The first face-to-face talks between the Biden administration and Beijing on March 18 got off to a testy start after Chinese Communist Party (CCP) officials lashed out at the United States over a range of alleged infractions.
Secretary of State Antony Blinken and White House national security advisor Jake Sullivan met Chinese foreign minister Wang Yi and a senior foreign policy official Yang Jiechi in Anchorage, Alaska, on Thursday for two days of talks between the two sides.
Blinken in his opening remarks said the Biden administration is united with its allies in pushing back against China’s increasing authoritarianism and assertiveness at home and abroad.
“Each of these actions threaten the rules-based order that maintains global stability,” Blinken said of China’s actions in Xinjiang, Hong Kong, and Taiwan, and of cyberattacks on the United States and economic coercion against U.S. allies. “That’s why they’re not merely internal matters, and why we feel an obligation to raise these issues here today.”
Sullivan amplified the criticism, saying China has undertaken an “assault on basic values.”
“We do not seek conflict but we welcome stiff competition,” he said.
Yang responded angrily, saying: “It was my bad. When I entered this room, I should have reminded the U.S. side of paying attention to its tone in our respective opening remarks, but I didn’t.” He then accused the U.S. side of speaking in a “condescending way.”
He then lashed out over what he said was the United States’ struggling democracy, poor treatment of minorities, and criticizing its foreign and trade policies.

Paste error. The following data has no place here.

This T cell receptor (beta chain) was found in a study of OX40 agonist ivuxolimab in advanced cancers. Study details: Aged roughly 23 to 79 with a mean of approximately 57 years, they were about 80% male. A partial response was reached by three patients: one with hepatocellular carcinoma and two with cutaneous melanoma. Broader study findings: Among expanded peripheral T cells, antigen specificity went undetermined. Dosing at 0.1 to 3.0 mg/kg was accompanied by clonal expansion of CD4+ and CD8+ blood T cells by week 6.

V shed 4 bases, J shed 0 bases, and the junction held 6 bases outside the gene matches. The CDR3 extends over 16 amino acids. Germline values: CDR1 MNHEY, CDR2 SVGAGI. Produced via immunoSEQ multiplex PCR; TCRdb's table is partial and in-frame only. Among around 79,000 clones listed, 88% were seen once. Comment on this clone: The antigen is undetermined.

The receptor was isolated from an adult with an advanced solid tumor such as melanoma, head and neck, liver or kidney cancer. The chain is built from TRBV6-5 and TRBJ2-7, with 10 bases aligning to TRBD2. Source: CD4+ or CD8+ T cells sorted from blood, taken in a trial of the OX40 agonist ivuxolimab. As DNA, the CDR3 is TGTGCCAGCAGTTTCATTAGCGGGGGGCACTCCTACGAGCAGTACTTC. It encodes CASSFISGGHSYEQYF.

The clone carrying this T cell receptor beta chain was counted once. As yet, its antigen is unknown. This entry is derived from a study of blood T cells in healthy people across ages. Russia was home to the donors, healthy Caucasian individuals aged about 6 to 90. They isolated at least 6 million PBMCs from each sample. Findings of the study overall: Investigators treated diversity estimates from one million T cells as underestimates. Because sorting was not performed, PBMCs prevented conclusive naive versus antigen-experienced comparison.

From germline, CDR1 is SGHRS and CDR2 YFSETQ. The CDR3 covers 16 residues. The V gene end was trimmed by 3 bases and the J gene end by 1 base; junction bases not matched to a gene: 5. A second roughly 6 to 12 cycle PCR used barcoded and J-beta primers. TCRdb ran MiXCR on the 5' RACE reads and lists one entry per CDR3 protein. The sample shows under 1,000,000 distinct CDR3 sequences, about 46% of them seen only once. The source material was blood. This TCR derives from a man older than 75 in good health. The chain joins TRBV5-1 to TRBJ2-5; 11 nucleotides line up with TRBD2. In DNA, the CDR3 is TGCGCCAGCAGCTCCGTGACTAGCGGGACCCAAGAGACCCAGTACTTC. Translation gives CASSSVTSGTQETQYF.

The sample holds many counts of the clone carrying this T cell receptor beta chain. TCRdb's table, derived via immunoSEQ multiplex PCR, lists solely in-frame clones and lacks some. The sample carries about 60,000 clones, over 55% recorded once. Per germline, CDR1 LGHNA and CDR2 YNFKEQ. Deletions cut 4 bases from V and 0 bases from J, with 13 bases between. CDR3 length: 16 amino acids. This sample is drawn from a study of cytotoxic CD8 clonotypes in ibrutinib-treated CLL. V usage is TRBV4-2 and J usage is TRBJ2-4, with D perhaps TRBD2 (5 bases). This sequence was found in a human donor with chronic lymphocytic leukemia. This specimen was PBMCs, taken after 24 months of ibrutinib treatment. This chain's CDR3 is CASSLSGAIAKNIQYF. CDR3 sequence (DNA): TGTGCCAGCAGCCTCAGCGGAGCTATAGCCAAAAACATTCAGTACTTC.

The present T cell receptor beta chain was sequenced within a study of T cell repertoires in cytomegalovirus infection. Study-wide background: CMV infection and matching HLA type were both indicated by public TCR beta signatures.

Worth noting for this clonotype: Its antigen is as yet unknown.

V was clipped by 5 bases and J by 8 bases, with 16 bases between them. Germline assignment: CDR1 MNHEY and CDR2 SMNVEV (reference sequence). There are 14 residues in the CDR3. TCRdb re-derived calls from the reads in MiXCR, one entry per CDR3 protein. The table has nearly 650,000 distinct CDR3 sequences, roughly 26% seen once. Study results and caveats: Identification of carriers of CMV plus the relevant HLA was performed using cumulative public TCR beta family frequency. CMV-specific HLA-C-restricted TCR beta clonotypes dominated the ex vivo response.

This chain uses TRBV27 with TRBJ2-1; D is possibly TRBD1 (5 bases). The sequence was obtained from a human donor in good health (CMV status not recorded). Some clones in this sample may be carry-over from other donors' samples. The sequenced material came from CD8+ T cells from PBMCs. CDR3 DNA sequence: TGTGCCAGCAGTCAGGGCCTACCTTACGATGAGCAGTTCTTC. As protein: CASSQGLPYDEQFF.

“We believe that it is important for the United States to change its own image and to stop advancing its own democracy in the rest of the world,” Yang said.
“China will not accept unwarranted accusations from the U.S. side,” he added.
Wang also blasted the United States slapping sanctions on Chinese officials over Beijing’s rollback of democracy in Hong Kong a day before the talks, saying “I don’t think this is the way you should normally treat a guest!”
Blinken appeared to be annoyed by the tenor and length of the comments, which went on for more than 15 minutes. He said his impressions from speaking with world leaders and on his just-concluded trip to Japan and South Korea were entirely different from the Chinese position.
“I’m hearing deep satisfaction that the United States is back, that we’re reengaged,” Blinken retorted. “I’m also hearing deep concern about some of the actions your government is taking.”
Afterward, the United States criticized the Chinese side for violating an agreed-upon two-minute time limit for opening statements. Yang ended up speaking for more than 15 minutes.
“The Chinese delegation … seems to have arrived intent on grandstanding, focused on public theatrics and dramatics over substance,” the official said.
“Exaggerated diplomatic presentations often are aimed at a domestic audience,” the official added.
Gordon Chang, China expert and author of “The Coming Collapse of China,” said the CCP officials did not go to Alaska to talk with the Biden administration, but rather to dictate terms.
“The regime is off-the-charts arrogant at the moment,” Chang told The Epoch Times in an email.
He said that Chinese Leader Xi Jinping has been pushing the propaganda narrative that “the East is rising, and the West is declining” as he aims to expand his power domestically and abroad in the post-COVID world.
“To make significant concessions to America would undermine that appearance of national strength—and threaten Xi’s hold on power,” Chang said.